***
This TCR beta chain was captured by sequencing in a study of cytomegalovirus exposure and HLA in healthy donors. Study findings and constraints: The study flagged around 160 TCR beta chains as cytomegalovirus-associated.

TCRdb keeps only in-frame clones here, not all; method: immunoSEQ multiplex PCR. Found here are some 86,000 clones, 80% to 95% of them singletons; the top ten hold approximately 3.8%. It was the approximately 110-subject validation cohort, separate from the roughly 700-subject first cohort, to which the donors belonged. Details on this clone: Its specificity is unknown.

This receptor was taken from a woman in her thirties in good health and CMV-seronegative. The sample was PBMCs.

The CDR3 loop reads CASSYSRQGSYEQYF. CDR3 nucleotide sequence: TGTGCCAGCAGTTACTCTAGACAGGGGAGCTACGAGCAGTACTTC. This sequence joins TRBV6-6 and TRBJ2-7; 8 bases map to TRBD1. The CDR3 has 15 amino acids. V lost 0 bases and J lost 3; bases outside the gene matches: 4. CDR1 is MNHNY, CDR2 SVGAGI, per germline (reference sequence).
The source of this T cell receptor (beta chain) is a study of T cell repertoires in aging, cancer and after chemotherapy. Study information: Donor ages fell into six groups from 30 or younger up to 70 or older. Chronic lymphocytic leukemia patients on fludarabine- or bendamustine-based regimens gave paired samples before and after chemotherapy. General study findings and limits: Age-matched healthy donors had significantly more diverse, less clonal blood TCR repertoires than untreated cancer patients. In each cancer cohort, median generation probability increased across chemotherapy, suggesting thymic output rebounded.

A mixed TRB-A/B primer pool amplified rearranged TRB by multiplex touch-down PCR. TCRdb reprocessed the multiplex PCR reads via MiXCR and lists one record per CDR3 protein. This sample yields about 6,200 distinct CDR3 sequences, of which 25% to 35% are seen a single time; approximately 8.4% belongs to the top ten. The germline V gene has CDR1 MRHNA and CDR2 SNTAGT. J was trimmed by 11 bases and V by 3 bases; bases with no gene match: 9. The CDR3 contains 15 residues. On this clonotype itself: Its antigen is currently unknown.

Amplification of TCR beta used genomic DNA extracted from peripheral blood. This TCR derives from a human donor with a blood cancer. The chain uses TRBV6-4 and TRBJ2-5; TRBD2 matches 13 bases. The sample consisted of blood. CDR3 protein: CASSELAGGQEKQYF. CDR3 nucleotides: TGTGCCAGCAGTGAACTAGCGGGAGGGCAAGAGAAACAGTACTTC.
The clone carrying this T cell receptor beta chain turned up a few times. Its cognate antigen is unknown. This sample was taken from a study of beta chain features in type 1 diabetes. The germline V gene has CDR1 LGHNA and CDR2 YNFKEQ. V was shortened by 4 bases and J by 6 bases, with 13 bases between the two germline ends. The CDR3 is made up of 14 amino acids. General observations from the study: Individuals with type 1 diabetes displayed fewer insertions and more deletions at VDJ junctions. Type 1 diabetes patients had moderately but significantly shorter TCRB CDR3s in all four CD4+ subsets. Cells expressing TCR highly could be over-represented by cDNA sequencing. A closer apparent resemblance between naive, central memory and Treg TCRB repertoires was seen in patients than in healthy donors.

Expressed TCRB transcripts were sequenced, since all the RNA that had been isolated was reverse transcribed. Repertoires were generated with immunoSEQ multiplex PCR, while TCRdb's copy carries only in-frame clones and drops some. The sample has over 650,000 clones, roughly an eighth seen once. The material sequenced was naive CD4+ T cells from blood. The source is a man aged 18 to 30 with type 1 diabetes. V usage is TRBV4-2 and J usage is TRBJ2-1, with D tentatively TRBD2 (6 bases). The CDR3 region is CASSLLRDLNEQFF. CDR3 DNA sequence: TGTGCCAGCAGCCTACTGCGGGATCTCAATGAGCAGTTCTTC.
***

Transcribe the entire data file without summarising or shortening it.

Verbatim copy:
This TCR beta chain was captured by sequencing in a study of cytomegalovirus exposure and HLA in healthy donors. Study findings and constraints: The study flagged around 160 TCR beta chains as cytomegalovirus-associated.

TCRdb keeps only in-frame clones here, not all; method: immunoSEQ multiplex PCR. Found here are some 86,000 clones, 80% to 95% of them singletons; the top ten hold approximately 3.8%. It was the approximately 110-subject validation cohort, separate from the roughly 700-subject first cohort, to which the donors belonged. Details on this clone: Its specificity is unknown.

This receptor was taken from a woman in her thirties in good health and CMV-seronegative. The sample was PBMCs.

The CDR3 loop reads CASSYSRQGSYEQYF. CDR3 nucleotide sequence: TGTGCCAGCAGTTACTCTAGACAGGGGAGCTACGAGCAGTACTTC. This sequence joins TRBV6-6 and TRBJ2-7; 8 bases map to TRBD1. The CDR3 has 15 amino acids. V lost 0 bases and J lost 3; bases outside the gene matches: 4. CDR1 is MNHNY, CDR2 SVGAGI, per germline (reference sequence).
The source of this T cell receptor (beta chain) is a study of T cell repertoires in aging, cancer and after chemotherapy. Study information: Donor ages fell into six groups from 30 or younger up to 70 or older. Chronic lymphocytic leukemia patients on fludarabine- or bendamustine-based regimens gave paired samples before and after chemotherapy. General study findings and limits: Age-matched healthy donors had significantly more diverse, less clonal blood TCR repertoires than untreated cancer patients. In each cancer cohort, median generation probability increased across chemotherapy, suggesting thymic output rebounded.

A mixed TRB-A/B primer pool amplified rearranged TRB by multiplex touch-down PCR. TCRdb reprocessed the multiplex PCR reads via MiXCR and lists one record per CDR3 protein. This sample yields about 6,200 distinct CDR3 sequences, of which 25% to 35% are seen a single time; approximately 8.4% belongs to the top ten. The germline V gene has CDR1 MRHNA and CDR2 SNTAGT. J was trimmed by 11 bases and V by 3 bases; bases with no gene match: 9. The CDR3 contains 15 residues. On this clonotype itself: Its antigen is currently unknown.

Amplification of TCR beta used genomic DNA extracted from peripheral blood. This TCR derives from a human donor with a blood cancer. The chain uses TRBV6-4 and TRBJ2-5; TRBD2 matches 13 bases. The sample consisted of blood. CDR3 protein: CASSELAGGQEKQYF. CDR3 nucleotides: TGTGCCAGCAGTGAACTAGCGGGAGGGCAAGAGAAACAGTACTTC.
The clone carrying this T cell receptor beta chain turned up a few times. Its cognate antigen is unknown. This sample was taken from a study of beta chain features in type 1 diabetes. The germline V gene has CDR1 LGHNA and CDR2 YNFKEQ. V was shortened by 4 bases and J by 6 bases, with 13 bases between the two germline ends. The CDR3 is made up of 14 amino acids. General observations from the study: Individuals with type 1 diabetes displayed fewer insertions and more deletions at VDJ junctions. Type 1 diabetes patients had moderately but significantly shorter TCRB CDR3s in all four CD4+ subsets. Cells expressing TCR highly could be over-represented by cDNA sequencing. A closer apparent resemblance between naive, central memory and Treg TCRB repertoires was seen in patients than in healthy donors.

Expressed TCRB transcripts were sequenced, since all the RNA that had been isolated was reverse transcribed. Repertoires were generated with immunoSEQ multiplex PCR, while TCRdb's copy carries only in-frame clones and drops some. The sample has over 650,000 clones, roughly an eighth seen once. The material sequenced was naive CD4+ T cells from blood. The source is a man aged 18 to 30 with type 1 diabetes. V usage is TRBV4-2 and J usage is TRBJ2-1, with D tentatively TRBD2 (6 bases). The CDR3 region is CASSLLRDLNEQFF. CDR3 DNA sequence: TGTGCCAGCAGCCTACTGCGGGATCTCAATGAGCAGTTCTTC.